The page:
I’ve just discovered a great website on open theism: www.opentheism.org. It’s a very good site because it states clearly the case for open theism, it states the opposing views, it allows for input from others, and it answers readers questions. But best of all, the questions are answered by the scholars that are prominent in the debate, not just by one relatively unknown person’s opinion. Regardless of your personal position on this debate, I believe this site sets a standard for internet use that would be worth others following, and it is certainly what I aspire to for the Awakening West and Beth Tephillah sites.
Lately a number of people, usually in a friendly manner (I hope) have called me an anarchist, or a radical, when it comes to theology and church life. I have not objected to this since I agree with them. In fact I take it as a compliment. It puts me in good company – that of most of the reformers, dissenters, the Anabaptists, many of the pioneers in renewal, and Jesus in particular.
If being an anarchist means not feeling any need to bow to a traditional view even when it appears to contradict what the Bible or the Spirit is saying, then I most certainly am an anarchist! I’m not an arnarchist or a radical simply because I want to be different, nor because I have that kind of personality. In fact, those who know me best and longest will say that by nature I am shy and retiring. No, this is something I have learned to be, and the closer I get to God’s heart the more radical I seem to become. Should we be surprised at this? I want to live by truth, not convention. Don’t you?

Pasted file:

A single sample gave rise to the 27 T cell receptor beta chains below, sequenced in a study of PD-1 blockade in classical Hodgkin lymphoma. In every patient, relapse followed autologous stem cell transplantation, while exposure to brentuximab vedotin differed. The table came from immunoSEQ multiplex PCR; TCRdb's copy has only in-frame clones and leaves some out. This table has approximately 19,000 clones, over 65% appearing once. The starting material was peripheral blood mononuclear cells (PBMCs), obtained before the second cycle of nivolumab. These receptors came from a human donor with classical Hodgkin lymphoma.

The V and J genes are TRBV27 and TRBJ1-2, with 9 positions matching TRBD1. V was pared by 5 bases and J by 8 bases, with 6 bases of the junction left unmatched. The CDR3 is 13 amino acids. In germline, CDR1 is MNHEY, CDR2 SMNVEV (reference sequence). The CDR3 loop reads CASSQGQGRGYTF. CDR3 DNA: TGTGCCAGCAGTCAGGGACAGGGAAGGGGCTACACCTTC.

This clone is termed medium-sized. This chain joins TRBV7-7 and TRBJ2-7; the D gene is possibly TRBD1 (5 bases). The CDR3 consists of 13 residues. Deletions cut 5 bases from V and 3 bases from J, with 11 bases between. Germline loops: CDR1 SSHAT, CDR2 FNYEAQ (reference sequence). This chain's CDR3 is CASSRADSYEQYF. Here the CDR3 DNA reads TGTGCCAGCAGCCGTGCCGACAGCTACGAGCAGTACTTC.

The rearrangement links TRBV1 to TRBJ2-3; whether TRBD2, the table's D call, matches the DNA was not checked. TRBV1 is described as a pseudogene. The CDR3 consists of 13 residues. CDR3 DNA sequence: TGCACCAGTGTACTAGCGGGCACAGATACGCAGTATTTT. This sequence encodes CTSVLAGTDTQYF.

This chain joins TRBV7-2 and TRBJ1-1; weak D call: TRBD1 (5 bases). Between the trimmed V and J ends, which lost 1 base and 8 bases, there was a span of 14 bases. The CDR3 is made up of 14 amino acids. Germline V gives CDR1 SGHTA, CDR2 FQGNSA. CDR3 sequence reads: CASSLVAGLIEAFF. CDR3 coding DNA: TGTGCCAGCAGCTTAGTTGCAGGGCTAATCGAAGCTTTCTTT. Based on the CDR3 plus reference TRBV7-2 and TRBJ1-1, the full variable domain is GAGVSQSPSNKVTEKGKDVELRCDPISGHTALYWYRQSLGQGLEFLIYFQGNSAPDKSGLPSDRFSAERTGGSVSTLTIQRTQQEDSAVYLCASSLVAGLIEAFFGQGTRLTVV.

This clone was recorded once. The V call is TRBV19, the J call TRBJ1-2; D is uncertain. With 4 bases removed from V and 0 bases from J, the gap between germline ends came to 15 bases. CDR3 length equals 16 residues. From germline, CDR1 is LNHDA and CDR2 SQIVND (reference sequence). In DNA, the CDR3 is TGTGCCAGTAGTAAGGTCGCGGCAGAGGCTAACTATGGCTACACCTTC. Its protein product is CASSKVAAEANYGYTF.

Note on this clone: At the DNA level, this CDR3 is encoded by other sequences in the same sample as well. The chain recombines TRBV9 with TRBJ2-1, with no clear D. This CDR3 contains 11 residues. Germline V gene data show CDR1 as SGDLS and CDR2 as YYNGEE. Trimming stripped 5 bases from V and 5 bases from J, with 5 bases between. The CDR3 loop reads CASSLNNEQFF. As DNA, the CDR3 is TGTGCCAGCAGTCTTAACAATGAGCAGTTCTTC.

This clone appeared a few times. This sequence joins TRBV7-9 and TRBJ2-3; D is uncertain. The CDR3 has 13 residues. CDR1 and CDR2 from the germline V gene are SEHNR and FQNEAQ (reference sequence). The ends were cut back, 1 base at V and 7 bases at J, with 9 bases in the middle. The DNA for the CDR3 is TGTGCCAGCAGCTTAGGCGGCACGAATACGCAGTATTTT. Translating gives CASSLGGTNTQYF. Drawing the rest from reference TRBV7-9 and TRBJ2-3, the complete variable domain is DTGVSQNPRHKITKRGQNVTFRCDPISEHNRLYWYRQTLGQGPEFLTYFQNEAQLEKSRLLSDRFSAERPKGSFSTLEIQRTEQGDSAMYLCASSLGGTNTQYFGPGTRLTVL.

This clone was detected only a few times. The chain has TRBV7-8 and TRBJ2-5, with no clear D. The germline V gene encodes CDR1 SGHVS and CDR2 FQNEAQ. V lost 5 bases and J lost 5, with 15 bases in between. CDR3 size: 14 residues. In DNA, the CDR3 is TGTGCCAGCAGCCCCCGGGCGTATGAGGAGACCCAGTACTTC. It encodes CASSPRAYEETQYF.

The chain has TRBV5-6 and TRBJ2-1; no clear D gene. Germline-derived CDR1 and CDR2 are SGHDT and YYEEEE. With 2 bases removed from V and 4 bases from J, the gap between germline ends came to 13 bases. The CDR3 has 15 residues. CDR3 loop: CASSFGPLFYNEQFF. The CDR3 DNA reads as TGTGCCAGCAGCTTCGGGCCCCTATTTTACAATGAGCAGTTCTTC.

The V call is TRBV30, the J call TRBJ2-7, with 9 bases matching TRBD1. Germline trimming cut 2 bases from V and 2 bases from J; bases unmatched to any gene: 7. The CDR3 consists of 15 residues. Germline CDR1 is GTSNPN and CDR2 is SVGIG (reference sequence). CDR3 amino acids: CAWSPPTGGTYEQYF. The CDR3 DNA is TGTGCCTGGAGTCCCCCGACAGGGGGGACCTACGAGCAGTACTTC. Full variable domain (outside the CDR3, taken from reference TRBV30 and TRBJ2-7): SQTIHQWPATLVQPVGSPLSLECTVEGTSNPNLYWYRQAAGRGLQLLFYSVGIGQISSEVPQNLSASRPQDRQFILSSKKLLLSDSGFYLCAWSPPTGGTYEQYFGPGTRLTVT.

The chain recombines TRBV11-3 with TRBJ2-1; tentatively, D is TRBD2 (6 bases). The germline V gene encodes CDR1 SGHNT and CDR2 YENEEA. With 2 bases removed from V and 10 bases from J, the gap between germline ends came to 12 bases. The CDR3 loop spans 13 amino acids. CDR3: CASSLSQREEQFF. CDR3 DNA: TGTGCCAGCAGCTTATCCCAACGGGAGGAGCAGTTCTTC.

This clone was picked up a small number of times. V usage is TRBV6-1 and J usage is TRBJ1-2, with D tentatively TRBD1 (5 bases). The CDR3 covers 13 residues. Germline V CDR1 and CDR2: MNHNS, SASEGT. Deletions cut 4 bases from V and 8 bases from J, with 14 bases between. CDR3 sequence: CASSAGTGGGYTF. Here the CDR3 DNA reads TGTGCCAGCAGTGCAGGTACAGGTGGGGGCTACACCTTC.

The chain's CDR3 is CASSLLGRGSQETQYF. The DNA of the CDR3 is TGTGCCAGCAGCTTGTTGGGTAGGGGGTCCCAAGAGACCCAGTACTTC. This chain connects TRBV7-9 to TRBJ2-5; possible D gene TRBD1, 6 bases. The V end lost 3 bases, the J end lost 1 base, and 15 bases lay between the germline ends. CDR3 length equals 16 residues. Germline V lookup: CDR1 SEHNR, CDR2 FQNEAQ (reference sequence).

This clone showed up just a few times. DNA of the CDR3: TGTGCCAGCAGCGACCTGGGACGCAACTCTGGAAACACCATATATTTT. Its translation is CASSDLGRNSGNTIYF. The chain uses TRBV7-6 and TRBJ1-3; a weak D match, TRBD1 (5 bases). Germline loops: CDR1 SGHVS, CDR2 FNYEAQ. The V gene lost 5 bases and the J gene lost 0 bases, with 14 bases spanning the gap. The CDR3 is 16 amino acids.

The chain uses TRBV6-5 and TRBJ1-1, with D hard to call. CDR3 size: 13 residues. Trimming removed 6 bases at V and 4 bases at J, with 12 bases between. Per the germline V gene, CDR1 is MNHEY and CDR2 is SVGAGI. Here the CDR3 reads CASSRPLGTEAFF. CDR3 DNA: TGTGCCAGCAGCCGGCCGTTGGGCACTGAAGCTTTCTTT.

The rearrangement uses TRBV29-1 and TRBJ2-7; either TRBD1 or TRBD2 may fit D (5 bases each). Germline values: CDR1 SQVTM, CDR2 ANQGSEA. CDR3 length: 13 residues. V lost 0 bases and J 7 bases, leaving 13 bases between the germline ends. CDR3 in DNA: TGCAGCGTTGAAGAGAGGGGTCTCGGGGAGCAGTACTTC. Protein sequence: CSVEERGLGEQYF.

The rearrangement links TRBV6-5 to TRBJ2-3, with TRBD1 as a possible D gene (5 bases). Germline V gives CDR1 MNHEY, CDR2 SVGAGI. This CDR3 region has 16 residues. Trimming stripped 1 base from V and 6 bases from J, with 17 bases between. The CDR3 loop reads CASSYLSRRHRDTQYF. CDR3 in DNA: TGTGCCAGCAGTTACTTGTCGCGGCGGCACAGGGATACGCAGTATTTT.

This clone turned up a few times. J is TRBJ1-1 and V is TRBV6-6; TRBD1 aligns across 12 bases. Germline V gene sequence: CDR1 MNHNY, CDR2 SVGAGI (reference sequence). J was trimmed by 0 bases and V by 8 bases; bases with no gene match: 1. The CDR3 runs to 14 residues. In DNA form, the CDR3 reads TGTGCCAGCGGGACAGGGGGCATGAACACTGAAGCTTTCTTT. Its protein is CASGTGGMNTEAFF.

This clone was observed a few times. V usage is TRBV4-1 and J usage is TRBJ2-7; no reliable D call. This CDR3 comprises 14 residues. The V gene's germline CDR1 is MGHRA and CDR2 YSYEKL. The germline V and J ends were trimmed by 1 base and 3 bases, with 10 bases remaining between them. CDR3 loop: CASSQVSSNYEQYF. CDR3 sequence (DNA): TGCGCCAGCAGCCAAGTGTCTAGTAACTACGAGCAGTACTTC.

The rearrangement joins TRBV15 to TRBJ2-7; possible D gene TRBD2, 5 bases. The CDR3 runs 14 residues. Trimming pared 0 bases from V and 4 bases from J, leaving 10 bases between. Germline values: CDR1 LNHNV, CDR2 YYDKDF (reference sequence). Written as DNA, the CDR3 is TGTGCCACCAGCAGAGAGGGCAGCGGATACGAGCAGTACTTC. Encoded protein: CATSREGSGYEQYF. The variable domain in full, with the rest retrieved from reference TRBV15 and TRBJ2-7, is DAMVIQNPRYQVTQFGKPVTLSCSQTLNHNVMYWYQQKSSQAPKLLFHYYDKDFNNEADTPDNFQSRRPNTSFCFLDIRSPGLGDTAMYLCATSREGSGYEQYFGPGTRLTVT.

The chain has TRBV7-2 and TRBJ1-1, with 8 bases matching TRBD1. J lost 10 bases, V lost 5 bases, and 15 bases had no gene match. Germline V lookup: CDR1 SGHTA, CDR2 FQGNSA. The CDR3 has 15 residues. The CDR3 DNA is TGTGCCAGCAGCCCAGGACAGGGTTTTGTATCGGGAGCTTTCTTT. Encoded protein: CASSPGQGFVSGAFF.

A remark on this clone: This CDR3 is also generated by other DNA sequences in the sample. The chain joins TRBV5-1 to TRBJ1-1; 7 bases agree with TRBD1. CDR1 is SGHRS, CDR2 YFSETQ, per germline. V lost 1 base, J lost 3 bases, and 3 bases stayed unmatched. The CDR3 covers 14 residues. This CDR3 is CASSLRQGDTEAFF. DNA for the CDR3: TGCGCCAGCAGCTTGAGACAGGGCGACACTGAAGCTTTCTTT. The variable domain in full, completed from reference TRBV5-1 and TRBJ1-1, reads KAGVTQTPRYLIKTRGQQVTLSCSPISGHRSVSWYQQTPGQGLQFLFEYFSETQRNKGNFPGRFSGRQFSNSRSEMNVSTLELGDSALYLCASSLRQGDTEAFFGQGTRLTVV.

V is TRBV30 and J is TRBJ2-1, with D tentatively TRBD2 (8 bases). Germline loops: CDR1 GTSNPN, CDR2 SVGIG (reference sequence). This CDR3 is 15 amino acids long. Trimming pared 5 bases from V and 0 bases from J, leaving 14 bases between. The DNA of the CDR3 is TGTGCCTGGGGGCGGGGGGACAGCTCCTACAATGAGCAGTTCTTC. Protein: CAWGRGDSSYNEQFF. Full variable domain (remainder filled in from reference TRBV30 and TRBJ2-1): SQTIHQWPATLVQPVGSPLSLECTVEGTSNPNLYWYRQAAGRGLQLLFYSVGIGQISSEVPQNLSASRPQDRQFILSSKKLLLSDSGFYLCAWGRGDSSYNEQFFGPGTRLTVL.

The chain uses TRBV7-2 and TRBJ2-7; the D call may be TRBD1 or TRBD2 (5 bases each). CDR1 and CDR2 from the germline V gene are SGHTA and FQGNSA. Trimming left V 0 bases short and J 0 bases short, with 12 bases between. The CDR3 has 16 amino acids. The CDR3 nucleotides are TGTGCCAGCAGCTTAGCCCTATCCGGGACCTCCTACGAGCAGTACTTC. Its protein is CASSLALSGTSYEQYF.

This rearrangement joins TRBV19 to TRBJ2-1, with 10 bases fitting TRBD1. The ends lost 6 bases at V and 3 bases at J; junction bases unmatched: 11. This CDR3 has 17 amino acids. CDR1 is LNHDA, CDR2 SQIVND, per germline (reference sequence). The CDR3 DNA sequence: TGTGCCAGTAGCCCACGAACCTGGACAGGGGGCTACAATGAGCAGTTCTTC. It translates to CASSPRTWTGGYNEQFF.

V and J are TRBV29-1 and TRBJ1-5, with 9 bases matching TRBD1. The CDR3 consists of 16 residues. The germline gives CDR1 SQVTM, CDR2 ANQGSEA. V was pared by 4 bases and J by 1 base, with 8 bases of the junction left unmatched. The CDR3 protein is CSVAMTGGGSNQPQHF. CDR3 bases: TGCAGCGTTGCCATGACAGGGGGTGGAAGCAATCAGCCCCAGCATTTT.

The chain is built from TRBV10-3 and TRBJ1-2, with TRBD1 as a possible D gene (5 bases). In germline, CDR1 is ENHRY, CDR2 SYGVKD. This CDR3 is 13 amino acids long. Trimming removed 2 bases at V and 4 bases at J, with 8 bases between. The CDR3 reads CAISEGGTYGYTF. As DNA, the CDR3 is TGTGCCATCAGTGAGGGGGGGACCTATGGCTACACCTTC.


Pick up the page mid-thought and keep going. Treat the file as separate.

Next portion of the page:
Having just listened to Clark Pinnock describe his own ‘conversion’ or pilgrimage from fundamentalist to open theist, and seen the sometimes vehement attacks mounted upon him and his collegues, I have to admire him. Christi-anarchy (to borrow a great word from Dave Andrews – another radical) has a long tradition (so tradition is not ALL bad), and a high cost (Luke 9:23-26), but a GREAT FUTURE! (Matthew 5:10-12)